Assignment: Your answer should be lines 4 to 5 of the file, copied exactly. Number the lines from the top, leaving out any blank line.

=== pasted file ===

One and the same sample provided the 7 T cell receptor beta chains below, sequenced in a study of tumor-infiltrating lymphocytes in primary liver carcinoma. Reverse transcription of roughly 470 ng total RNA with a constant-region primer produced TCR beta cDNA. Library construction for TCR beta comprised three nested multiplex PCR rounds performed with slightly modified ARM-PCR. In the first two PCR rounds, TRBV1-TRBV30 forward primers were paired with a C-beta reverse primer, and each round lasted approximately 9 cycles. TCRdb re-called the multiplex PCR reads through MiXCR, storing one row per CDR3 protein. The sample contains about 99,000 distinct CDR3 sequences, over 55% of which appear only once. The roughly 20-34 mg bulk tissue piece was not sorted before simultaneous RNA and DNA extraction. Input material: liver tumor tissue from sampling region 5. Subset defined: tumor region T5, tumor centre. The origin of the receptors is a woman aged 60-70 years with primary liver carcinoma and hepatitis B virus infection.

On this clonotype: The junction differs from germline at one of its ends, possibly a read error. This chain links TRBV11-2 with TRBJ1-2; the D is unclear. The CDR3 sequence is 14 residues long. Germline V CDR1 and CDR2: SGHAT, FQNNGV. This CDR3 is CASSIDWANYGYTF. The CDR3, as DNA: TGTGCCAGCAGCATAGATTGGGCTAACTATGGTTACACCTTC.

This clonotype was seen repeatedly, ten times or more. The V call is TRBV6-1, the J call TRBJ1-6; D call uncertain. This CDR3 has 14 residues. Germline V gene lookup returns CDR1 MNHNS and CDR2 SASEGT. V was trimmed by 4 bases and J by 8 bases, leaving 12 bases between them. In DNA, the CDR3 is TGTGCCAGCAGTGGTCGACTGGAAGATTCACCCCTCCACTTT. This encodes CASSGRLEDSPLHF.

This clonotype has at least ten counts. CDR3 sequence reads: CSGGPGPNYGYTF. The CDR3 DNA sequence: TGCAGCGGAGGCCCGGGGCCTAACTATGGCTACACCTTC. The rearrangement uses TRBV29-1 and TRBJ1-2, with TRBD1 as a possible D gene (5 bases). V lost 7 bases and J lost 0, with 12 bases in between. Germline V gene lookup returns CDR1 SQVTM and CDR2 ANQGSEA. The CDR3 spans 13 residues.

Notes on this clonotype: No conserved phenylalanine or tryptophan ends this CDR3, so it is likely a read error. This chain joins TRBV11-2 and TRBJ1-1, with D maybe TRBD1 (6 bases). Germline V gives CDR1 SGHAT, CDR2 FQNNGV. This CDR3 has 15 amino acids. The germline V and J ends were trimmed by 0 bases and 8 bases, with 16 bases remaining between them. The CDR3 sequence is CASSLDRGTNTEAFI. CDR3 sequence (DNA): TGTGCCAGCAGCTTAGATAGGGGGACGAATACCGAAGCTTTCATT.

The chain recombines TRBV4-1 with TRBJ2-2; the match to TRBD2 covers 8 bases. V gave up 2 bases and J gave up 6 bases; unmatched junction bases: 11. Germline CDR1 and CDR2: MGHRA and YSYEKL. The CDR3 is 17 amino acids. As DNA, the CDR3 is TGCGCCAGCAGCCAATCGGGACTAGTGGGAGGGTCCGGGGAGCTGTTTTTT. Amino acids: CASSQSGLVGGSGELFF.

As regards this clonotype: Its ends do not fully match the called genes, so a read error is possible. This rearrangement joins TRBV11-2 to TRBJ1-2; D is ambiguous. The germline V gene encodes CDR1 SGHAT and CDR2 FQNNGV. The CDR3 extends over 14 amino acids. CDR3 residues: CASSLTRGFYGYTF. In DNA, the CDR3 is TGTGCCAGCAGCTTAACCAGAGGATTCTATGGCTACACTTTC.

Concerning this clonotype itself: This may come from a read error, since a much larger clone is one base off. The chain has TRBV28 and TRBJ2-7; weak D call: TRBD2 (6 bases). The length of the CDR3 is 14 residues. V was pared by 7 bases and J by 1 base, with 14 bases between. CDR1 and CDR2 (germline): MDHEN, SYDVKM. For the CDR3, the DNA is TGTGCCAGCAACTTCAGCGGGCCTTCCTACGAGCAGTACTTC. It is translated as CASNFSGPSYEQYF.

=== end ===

This clonotype has at least ten counts. CDR3 sequence reads: CSGGPGPNYGYTF. The CDR3 DNA sequence: TGCAGCGGAGGCCCGGGGCCTAACTATGGCTACACCTTC. The rearrangement uses TRBV29-1 and TRBJ1-2, with TRBD1 as a possible D gene (5 bases). V lost 7 bases and J lost 0, with 12 bases in between. Germline V gene lookup returns CDR1 SQVTM and CDR2 ANQGSEA. The CDR3 spans 13 residues.

Notes on this clonotype: No conserved phenylalanine or tryptophan ends this CDR3, so it is likely a read error. This chain joins TRBV11-2 and TRBJ1-1, with D maybe TRBD1 (6 bases). Germline V gives CDR1 SGHAT, CDR2 FQNNGV. This CDR3 has 15 amino acids. The germline V and J ends were trimmed by 0 bases and 8 bases, with 16 bases remaining between them. The CDR3 sequence is CASSLDRGTNTEAFI. CDR3 sequence (DNA): TGTGCCAGCAGCTTAGATAGGGGGACGAATACCGAAGCTTTCATT.